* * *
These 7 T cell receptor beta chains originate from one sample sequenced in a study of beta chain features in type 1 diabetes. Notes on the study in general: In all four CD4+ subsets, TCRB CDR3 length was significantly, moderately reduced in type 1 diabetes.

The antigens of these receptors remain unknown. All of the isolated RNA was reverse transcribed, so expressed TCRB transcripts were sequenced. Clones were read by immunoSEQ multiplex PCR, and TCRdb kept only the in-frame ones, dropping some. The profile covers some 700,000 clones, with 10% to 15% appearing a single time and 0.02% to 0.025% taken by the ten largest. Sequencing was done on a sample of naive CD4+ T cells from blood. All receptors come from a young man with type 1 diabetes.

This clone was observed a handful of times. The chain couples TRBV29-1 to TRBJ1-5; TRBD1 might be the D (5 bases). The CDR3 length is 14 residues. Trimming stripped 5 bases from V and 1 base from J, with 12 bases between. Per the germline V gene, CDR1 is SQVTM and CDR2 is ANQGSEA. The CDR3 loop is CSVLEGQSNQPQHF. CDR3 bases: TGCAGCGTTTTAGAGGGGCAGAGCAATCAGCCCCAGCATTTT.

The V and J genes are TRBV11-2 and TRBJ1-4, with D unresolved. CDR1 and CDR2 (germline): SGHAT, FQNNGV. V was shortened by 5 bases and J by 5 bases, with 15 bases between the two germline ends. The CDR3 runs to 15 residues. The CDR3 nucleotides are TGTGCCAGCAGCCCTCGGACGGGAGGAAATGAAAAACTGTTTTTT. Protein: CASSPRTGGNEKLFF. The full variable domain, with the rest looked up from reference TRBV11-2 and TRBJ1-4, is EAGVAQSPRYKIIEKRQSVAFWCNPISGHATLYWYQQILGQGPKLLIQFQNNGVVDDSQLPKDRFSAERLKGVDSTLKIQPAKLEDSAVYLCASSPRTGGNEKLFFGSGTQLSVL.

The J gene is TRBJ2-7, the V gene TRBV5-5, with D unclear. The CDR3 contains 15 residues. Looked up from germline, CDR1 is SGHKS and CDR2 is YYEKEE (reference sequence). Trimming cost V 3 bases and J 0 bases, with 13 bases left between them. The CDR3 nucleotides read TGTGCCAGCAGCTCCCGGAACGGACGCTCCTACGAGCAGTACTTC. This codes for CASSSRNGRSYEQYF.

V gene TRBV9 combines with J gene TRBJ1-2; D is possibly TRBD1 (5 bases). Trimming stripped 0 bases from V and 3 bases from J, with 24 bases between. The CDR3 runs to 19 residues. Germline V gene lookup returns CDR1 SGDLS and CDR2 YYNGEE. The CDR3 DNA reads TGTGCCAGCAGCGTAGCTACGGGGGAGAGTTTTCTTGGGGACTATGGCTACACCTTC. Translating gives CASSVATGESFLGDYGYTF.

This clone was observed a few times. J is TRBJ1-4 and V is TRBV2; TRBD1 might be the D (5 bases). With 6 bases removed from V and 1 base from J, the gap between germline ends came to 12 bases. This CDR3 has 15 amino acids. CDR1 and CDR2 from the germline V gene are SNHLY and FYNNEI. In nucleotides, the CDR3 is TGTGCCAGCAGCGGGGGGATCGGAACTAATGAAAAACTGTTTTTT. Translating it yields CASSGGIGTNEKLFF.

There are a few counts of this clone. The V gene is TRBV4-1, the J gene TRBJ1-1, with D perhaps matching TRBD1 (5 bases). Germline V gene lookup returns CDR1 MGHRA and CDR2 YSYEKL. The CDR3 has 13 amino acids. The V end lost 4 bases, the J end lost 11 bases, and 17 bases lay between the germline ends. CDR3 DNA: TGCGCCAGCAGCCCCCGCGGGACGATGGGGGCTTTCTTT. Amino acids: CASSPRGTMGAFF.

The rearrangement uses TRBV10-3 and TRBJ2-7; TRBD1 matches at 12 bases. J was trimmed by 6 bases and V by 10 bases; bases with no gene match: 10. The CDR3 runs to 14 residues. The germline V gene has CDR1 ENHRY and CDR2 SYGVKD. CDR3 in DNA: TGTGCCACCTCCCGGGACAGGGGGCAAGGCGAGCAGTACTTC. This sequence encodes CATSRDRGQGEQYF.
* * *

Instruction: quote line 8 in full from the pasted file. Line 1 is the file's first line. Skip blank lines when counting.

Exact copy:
There are a few counts of this clone. The V gene is TRBV4-1, the J gene TRBJ1-1, with D perhaps matching TRBD1 (5 bases). Germline V gene lookup returns CDR1 MGHRA and CDR2 YSYEKL. The CDR3 has 13 amino acids. The V end lost 4 bases, the J end lost 11 bases, and 17 bases lay between the germline ends. CDR3 DNA: TGCGCCAGCAGCCCCCGCGGGACGATGGGGGCTTTCTTT. Amino acids: CASSPRGTMGAFF.